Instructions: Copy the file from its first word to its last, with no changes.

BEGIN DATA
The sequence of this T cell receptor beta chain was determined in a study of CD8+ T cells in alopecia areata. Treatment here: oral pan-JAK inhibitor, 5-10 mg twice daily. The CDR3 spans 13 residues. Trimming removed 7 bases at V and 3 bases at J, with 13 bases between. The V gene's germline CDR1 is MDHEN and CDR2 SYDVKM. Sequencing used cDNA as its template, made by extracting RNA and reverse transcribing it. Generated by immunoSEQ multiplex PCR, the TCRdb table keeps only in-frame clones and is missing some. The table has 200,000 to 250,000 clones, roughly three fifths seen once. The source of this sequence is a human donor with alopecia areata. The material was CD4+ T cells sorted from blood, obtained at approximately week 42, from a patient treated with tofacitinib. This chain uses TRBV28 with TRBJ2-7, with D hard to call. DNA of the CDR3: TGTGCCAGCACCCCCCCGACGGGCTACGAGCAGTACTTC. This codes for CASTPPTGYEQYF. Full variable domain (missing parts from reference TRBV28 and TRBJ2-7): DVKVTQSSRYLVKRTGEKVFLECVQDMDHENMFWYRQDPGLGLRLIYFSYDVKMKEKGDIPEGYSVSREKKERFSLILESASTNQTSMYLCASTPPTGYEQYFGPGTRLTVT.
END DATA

The sequence of this T cell receptor beta chain was determined in a study of CD8+ T cells in alopecia areata. Treatment here: oral pan-JAK inhibitor, 5-10 mg twice daily. The CDR3 spans 13 residues. Trimming removed 7 bases at V and 3 bases at J, with 13 bases between. The V gene's germline CDR1 is MDHEN and CDR2 SYDVKM. Sequencing used cDNA as its template, made by extracting RNA and reverse transcribing it. Generated by immunoSEQ multiplex PCR, the TCRdb table keeps only in-frame clones and is missing some. The table has 200,000 to 250,000 clones, roughly three fifths seen once. The source of this sequence is a human donor with alopecia areata. The material was CD4+ T cells sorted from blood, obtained at approximately week 42, from a patient treated with tofacitinib. This chain uses TRBV28 with TRBJ2-7, with D hard to call. DNA of the CDR3: TGTGCCAGCACCCCCCCGACGGGCTACGAGCAGTACTTC. This codes for CASTPPTGYEQYF. Full variable domain (missing parts from reference TRBV28 and TRBJ2-7): DVKVTQSSRYLVKRTGEKVFLECVQDMDHENMFWYRQDPGLGLRLIYFSYDVKMKEKGDIPEGYSVSREKKERFSLILESASTNQTSMYLCASTPPTGYEQYFGPGTRLTVT.